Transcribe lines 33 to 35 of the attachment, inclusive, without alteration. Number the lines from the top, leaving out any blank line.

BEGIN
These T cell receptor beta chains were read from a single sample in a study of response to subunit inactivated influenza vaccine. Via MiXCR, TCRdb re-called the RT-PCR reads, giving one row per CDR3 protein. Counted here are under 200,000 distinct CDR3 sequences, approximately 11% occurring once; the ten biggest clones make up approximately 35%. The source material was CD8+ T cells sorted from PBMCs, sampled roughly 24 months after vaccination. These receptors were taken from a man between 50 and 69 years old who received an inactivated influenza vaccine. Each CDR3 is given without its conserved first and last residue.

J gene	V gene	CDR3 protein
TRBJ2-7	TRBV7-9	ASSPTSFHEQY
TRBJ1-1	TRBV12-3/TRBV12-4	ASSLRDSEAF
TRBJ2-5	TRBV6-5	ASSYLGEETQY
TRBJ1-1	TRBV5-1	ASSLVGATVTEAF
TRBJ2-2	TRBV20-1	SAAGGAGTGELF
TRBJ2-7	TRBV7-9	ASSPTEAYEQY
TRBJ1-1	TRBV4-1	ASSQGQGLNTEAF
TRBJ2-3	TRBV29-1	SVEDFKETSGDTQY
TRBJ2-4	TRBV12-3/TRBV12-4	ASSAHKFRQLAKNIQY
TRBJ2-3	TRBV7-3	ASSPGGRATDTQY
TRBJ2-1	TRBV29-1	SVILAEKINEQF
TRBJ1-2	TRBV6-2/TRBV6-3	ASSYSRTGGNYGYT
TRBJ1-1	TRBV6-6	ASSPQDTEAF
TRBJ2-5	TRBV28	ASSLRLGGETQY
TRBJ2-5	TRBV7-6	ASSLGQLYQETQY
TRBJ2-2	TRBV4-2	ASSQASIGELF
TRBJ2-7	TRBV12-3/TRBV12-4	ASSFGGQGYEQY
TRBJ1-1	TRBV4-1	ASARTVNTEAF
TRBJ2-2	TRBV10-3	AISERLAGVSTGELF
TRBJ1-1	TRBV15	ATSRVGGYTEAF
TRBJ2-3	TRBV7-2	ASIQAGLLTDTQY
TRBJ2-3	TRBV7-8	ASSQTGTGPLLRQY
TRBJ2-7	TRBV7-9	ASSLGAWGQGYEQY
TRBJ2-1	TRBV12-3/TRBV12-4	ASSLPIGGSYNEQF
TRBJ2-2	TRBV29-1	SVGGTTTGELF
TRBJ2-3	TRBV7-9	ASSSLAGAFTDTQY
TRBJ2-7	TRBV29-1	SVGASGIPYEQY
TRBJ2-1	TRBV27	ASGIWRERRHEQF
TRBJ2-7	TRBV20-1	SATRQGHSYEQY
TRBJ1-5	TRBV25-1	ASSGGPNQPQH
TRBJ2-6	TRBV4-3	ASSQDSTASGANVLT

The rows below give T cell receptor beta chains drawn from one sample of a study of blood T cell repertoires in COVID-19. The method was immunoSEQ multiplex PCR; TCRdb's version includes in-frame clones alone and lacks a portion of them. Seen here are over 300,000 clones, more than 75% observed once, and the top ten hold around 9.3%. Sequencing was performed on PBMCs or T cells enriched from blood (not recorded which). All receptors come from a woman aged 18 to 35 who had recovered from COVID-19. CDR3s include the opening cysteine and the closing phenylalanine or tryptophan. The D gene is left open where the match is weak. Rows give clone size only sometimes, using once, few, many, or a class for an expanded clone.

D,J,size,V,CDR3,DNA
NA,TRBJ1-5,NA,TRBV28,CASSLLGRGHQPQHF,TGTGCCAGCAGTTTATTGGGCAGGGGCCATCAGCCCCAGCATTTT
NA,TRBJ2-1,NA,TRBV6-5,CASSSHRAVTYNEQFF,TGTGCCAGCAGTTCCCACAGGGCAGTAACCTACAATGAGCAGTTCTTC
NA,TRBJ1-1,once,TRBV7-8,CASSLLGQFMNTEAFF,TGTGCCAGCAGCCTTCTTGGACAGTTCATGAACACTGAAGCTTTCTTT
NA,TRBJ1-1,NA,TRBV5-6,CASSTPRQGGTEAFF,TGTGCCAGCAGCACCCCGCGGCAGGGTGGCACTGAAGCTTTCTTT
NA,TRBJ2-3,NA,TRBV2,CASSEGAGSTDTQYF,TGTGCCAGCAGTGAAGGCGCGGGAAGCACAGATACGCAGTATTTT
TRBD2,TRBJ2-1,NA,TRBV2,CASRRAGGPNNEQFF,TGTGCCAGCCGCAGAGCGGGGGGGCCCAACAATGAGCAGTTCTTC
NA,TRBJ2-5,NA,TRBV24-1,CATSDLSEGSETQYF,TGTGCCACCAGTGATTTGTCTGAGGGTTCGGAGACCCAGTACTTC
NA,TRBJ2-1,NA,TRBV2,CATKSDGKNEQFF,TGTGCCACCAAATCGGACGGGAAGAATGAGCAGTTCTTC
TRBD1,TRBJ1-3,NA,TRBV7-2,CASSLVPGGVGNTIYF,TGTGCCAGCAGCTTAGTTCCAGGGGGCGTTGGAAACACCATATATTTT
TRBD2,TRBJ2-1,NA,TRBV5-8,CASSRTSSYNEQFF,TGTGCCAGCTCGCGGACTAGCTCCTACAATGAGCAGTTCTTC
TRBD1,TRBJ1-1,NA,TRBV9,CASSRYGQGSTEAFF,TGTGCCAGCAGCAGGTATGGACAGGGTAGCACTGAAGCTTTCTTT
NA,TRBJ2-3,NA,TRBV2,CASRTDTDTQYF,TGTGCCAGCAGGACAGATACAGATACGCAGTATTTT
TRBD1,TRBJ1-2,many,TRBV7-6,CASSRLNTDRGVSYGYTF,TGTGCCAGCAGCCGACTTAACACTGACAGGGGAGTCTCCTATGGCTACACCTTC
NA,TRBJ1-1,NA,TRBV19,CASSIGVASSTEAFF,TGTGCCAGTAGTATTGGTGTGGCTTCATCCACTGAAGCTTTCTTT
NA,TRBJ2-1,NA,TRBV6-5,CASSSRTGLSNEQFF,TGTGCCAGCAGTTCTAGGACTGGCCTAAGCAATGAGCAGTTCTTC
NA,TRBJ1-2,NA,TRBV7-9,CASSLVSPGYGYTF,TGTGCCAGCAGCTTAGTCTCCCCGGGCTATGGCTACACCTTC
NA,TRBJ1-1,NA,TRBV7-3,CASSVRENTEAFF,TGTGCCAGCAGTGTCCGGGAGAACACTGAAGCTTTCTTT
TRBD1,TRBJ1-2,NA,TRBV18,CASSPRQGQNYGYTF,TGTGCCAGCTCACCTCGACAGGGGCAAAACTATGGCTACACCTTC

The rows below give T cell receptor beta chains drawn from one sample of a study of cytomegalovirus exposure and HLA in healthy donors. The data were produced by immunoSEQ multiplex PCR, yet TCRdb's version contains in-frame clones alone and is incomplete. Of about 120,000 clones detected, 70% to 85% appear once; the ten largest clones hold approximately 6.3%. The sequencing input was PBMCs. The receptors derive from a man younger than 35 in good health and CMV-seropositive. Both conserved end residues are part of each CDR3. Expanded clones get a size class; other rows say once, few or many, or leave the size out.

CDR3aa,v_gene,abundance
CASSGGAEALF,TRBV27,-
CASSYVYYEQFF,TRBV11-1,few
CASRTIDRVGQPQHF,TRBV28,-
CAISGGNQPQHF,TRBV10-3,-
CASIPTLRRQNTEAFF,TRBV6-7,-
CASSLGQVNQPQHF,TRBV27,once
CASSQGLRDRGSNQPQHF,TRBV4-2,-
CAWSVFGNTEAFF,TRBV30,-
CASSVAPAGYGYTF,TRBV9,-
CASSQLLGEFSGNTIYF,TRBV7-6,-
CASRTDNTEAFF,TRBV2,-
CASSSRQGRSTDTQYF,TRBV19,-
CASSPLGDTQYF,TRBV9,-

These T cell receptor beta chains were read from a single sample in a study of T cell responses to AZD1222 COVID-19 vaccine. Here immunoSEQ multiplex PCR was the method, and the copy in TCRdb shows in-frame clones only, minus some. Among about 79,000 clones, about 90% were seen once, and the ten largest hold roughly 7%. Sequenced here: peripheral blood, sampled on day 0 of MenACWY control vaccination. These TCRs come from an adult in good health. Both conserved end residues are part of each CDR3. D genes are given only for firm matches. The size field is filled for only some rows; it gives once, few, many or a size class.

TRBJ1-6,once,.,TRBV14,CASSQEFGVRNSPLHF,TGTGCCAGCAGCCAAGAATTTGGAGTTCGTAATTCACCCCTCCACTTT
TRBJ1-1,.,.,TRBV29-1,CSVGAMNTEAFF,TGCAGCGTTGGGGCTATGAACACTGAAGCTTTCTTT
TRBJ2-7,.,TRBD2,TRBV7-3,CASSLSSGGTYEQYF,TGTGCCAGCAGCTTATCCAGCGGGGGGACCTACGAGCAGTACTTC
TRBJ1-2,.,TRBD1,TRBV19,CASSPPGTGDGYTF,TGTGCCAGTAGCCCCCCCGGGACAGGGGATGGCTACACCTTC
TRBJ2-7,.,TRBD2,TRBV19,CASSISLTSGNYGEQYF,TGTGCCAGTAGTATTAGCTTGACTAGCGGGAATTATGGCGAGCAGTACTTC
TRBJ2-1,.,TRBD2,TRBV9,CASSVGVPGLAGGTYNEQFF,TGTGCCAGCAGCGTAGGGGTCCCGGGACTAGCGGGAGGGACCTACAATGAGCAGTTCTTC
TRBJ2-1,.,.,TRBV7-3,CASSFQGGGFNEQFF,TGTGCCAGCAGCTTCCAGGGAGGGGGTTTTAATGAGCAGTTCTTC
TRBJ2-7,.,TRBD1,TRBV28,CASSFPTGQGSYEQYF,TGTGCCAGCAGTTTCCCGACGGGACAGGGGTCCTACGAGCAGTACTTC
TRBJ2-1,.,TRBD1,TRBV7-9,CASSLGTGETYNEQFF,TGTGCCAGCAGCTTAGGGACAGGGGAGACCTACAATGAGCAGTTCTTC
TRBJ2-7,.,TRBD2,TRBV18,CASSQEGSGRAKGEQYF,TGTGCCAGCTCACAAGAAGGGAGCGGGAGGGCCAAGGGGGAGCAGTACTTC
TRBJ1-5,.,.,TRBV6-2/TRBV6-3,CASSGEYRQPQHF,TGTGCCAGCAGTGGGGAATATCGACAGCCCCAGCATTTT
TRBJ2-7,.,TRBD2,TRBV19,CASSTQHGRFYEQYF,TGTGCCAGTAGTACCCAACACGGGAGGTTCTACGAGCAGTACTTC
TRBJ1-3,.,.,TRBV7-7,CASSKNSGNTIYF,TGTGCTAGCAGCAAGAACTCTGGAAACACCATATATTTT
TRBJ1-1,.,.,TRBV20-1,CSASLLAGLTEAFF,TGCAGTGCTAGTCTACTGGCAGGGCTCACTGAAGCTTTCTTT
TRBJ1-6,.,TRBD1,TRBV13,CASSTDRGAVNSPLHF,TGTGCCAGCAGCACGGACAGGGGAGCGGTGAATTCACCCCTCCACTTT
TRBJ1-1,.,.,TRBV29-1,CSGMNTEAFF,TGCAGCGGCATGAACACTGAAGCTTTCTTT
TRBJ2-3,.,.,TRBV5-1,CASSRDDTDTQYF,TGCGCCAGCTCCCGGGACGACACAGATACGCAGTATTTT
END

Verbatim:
TRBJ2-6	TRBV4-3	ASSQDSTASGANVLT

The rows below give T cell receptor beta chains drawn from one sample of a study of blood T cell repertoires in COVID-19. The method was immunoSEQ multiplex PCR; TCRdb's version includes in-frame clones alone and lacks a portion of them. Seen here are over 300,000 clones, more than 75% observed once, and the top ten hold around 9.3%. Sequencing was performed on PBMCs or T cells enriched from blood (not recorded which). All receptors come from a woman aged 18 to 35 who had recovered from COVID-19. CDR3s include the opening cysteine and the closing phenylalanine or tryptophan. The D gene is left open where the match is weak. Rows give clone size only sometimes, using once, few, many, or a class for an expanded clone.

D,J,size,V,CDR3,DNA